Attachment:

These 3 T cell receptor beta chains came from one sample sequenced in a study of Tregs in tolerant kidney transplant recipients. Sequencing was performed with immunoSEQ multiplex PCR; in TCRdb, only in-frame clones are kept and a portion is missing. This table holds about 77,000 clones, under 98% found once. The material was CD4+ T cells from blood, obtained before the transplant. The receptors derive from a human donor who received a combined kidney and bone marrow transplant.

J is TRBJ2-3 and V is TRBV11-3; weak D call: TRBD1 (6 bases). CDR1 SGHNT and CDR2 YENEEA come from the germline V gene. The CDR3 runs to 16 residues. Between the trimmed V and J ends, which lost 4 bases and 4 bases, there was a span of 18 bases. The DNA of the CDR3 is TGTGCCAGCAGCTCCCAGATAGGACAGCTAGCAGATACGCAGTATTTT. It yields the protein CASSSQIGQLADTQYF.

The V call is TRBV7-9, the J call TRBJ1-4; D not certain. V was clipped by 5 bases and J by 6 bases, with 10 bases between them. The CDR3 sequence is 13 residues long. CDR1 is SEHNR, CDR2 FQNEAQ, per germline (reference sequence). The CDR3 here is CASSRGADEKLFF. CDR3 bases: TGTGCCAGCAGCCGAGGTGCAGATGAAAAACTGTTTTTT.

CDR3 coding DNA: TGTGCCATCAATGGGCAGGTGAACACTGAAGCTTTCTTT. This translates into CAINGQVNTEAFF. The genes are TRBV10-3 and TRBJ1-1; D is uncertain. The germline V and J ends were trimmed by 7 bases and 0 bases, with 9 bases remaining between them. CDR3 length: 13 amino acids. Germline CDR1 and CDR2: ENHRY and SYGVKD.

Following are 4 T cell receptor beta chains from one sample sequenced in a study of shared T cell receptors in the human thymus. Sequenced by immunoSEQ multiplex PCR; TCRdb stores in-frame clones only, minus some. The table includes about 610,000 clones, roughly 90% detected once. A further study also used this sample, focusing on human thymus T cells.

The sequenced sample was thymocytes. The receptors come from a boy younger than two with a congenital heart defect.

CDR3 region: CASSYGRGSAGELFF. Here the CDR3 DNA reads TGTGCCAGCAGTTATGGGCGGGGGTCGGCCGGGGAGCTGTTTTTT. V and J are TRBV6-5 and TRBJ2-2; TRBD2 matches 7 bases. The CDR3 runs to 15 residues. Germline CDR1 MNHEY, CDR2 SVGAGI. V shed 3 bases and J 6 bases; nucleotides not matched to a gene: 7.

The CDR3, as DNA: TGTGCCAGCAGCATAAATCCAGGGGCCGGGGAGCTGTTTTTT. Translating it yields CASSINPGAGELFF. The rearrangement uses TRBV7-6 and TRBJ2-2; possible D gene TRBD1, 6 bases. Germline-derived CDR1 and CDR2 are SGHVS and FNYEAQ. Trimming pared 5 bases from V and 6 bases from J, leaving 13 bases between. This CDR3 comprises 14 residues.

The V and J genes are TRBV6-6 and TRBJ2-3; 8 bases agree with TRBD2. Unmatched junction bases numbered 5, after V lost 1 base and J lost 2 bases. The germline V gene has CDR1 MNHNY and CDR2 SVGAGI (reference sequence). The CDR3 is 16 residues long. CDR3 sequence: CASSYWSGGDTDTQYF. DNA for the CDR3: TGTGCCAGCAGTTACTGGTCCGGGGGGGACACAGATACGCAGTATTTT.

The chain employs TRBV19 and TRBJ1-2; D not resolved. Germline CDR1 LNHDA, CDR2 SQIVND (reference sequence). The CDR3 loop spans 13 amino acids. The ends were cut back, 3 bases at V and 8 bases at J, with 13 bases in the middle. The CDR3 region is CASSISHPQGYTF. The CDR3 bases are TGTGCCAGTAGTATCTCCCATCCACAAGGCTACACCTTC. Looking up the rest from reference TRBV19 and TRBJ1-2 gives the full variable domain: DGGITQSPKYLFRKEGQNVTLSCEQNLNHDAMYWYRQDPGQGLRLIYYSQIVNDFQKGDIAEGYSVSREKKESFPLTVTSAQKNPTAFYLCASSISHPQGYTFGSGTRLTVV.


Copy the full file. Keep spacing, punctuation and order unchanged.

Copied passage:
These 3 T cell receptor beta chains came from one sample sequenced in a study of Tregs in tolerant kidney transplant recipients. Sequencing was performed with immunoSEQ multiplex PCR; in TCRdb, only in-frame clones are kept and a portion is missing. This table holds about 77,000 clones, under 98% found once. The material was CD4+ T cells from blood, obtained before the transplant. The receptors derive from a human donor who received a combined kidney and bone marrow transplant.

J is TRBJ2-3 and V is TRBV11-3; weak D call: TRBD1 (6 bases). CDR1 SGHNT and CDR2 YENEEA come from the germline V gene. The CDR3 runs to 16 residues. Between the trimmed V and J ends, which lost 4 bases and 4 bases, there was a span of 18 bases. The DNA of the CDR3 is TGTGCCAGCAGCTCCCAGATAGGACAGCTAGCAGATACGCAGTATTTT. It yields the protein CASSSQIGQLADTQYF.

The V call is TRBV7-9, the J call TRBJ1-4; D not certain. V was clipped by 5 bases and J by 6 bases, with 10 bases between them. The CDR3 sequence is 13 residues long. CDR1 is SEHNR, CDR2 FQNEAQ, per germline (reference sequence). The CDR3 here is CASSRGADEKLFF. CDR3 bases: TGTGCCAGCAGCCGAGGTGCAGATGAAAAACTGTTTTTT.

CDR3 coding DNA: TGTGCCATCAATGGGCAGGTGAACACTGAAGCTTTCTTT. This translates into CAINGQVNTEAFF. The genes are TRBV10-3 and TRBJ1-1; D is uncertain. The germline V and J ends were trimmed by 7 bases and 0 bases, with 9 bases remaining between them. CDR3 length: 13 amino acids. Germline CDR1 and CDR2: ENHRY and SYGVKD.

Following are 4 T cell receptor beta chains from one sample sequenced in a study of shared T cell receptors in the human thymus. Sequenced by immunoSEQ multiplex PCR; TCRdb stores in-frame clones only, minus some. The table includes about 610,000 clones, roughly 90% detected once. A further study also used this sample, focusing on human thymus T cells.

The sequenced sample was thymocytes. The receptors come from a boy younger than two with a congenital heart defect.

CDR3 region: CASSYGRGSAGELFF. Here the CDR3 DNA reads TGTGCCAGCAGTTATGGGCGGGGGTCGGCCGGGGAGCTGTTTTTT. V and J are TRBV6-5 and TRBJ2-2; TRBD2 matches 7 bases. The CDR3 runs to 15 residues. Germline CDR1 MNHEY, CDR2 SVGAGI. V shed 3 bases and J 6 bases; nucleotides not matched to a gene: 7.

The CDR3, as DNA: TGTGCCAGCAGCATAAATCCAGGGGCCGGGGAGCTGTTTTTT. Translating it yields CASSINPGAGELFF. The rearrangement uses TRBV7-6 and TRBJ2-2; possible D gene TRBD1, 6 bases. Germline-derived CDR1 and CDR2 are SGHVS and FNYEAQ. Trimming pared 5 bases from V and 6 bases from J, leaving 13 bases between. This CDR3 comprises 14 residues.

The V and J genes are TRBV6-6 and TRBJ2-3; 8 bases agree with TRBD2. Unmatched junction bases numbered 5, after V lost 1 base and J lost 2 bases. The germline V gene has CDR1 MNHNY and CDR2 SVGAGI (reference sequence). The CDR3 is 16 residues long. CDR3 sequence: CASSYWSGGDTDTQYF. DNA for the CDR3: TGTGCCAGCAGTTACTGGTCCGGGGGGGACACAGATACGCAGTATTTT.

The chain employs TRBV19 and TRBJ1-2; D not resolved. Germline CDR1 LNHDA, CDR2 SQIVND (reference sequence). The CDR3 loop spans 13 amino acids. The ends were cut back, 3 bases at V and 8 bases at J, with 13 bases in the middle. The CDR3 region is CASSISHPQGYTF. The CDR3 bases are TGTGCCAGTAGTATCTCCCATCCACAAGGCTACACCTTC. Looking up the rest from reference TRBV19 and TRBJ1-2 gives the full variable domain: DGGITQSPKYLFRKEGQNVTLSCEQNLNHDAMYWYRQDPGQGLRLIYYSQIVNDFQKGDIAEGYSVSREKKESFPLTVTSAQKNPTAFYLCASSISHPQGYTFGSGTRLTVV.